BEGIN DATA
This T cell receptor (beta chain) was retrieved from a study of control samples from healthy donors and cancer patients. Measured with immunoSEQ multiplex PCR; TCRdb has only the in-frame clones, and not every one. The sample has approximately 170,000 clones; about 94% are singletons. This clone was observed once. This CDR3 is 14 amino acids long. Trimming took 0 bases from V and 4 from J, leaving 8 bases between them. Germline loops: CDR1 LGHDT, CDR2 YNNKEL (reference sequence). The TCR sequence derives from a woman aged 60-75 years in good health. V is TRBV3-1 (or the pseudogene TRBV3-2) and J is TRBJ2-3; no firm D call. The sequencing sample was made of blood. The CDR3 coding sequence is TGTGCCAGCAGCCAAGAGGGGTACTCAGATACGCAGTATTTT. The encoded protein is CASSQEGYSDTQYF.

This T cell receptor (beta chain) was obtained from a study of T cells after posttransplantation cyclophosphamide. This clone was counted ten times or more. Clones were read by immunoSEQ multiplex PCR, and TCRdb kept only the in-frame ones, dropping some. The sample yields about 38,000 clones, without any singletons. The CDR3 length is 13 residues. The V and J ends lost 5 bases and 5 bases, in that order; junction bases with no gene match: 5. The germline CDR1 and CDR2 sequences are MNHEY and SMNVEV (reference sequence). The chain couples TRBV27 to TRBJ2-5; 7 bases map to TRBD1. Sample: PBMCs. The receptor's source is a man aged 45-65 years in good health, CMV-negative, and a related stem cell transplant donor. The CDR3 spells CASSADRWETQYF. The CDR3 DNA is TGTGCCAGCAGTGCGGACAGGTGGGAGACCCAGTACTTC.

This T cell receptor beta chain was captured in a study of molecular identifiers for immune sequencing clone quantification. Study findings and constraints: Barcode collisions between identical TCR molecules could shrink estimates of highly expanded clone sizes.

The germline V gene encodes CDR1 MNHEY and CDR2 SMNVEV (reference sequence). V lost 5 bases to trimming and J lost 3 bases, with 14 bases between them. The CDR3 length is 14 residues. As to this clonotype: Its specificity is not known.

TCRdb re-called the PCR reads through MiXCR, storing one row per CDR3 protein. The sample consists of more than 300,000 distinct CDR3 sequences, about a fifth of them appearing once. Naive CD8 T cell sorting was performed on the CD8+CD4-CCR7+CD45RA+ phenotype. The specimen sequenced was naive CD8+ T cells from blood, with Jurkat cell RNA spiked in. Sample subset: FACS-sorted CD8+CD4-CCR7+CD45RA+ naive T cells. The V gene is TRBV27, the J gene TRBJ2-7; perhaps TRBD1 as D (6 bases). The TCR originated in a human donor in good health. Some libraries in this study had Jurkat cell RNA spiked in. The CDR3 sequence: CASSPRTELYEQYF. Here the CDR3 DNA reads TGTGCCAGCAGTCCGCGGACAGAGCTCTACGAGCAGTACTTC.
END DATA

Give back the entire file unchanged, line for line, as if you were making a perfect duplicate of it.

This T cell receptor (beta chain) was retrieved from a study of control samples from healthy donors and cancer patients. Measured with immunoSEQ multiplex PCR; TCRdb has only the in-frame clones, and not every one. The sample has approximately 170,000 clones; about 94% are singletons. This clone was observed once. This CDR3 is 14 amino acids long. Trimming took 0 bases from V and 4 from J, leaving 8 bases between them. Germline loops: CDR1 LGHDT, CDR2 YNNKEL (reference sequence). The TCR sequence derives from a woman aged 60-75 years in good health. V is TRBV3-1 (or the pseudogene TRBV3-2) and J is TRBJ2-3; no firm D call. The sequencing sample was made of blood. The CDR3 coding sequence is TGTGCCAGCAGCCAAGAGGGGTACTCAGATACGCAGTATTTT. The encoded protein is CASSQEGYSDTQYF.

This T cell receptor (beta chain) was obtained from a study of T cells after posttransplantation cyclophosphamide. This clone was counted ten times or more. Clones were read by immunoSEQ multiplex PCR, and TCRdb kept only the in-frame ones, dropping some. The sample yields about 38,000 clones, without any singletons. The CDR3 length is 13 residues. The V and J ends lost 5 bases and 5 bases, in that order; junction bases with no gene match: 5. The germline CDR1 and CDR2 sequences are MNHEY and SMNVEV (reference sequence). The chain couples TRBV27 to TRBJ2-5; 7 bases map to TRBD1. Sample: PBMCs. The receptor's source is a man aged 45-65 years in good health, CMV-negative, and a related stem cell transplant donor. The CDR3 spells CASSADRWETQYF. The CDR3 DNA is TGTGCCAGCAGTGCGGACAGGTGGGAGACCCAGTACTTC.

This T cell receptor beta chain was captured in a study of molecular identifiers for immune sequencing clone quantification. Study findings and constraints: Barcode collisions between identical TCR molecules could shrink estimates of highly expanded clone sizes.

The germline V gene encodes CDR1 MNHEY and CDR2 SMNVEV (reference sequence). V lost 5 bases to trimming and J lost 3 bases, with 14 bases between them. The CDR3 length is 14 residues. As to this clonotype: Its specificity is not known.

TCRdb re-called the PCR reads through MiXCR, storing one row per CDR3 protein. The sample consists of more than 300,000 distinct CDR3 sequences, about a fifth of them appearing once. Naive CD8 T cell sorting was performed on the CD8+CD4-CCR7+CD45RA+ phenotype. The specimen sequenced was naive CD8+ T cells from blood, with Jurkat cell RNA spiked in. Sample subset: FACS-sorted CD8+CD4-CCR7+CD45RA+ naive T cells. The V gene is TRBV27, the J gene TRBJ2-7; perhaps TRBD1 as D (6 bases). The TCR originated in a human donor in good health. Some libraries in this study had Jurkat cell RNA spiked in. The CDR3 sequence: CASSPRTELYEQYF. Here the CDR3 DNA reads TGTGCCAGCAGTCCGCGGACAGAGCTCTACGAGCAGTACTTC.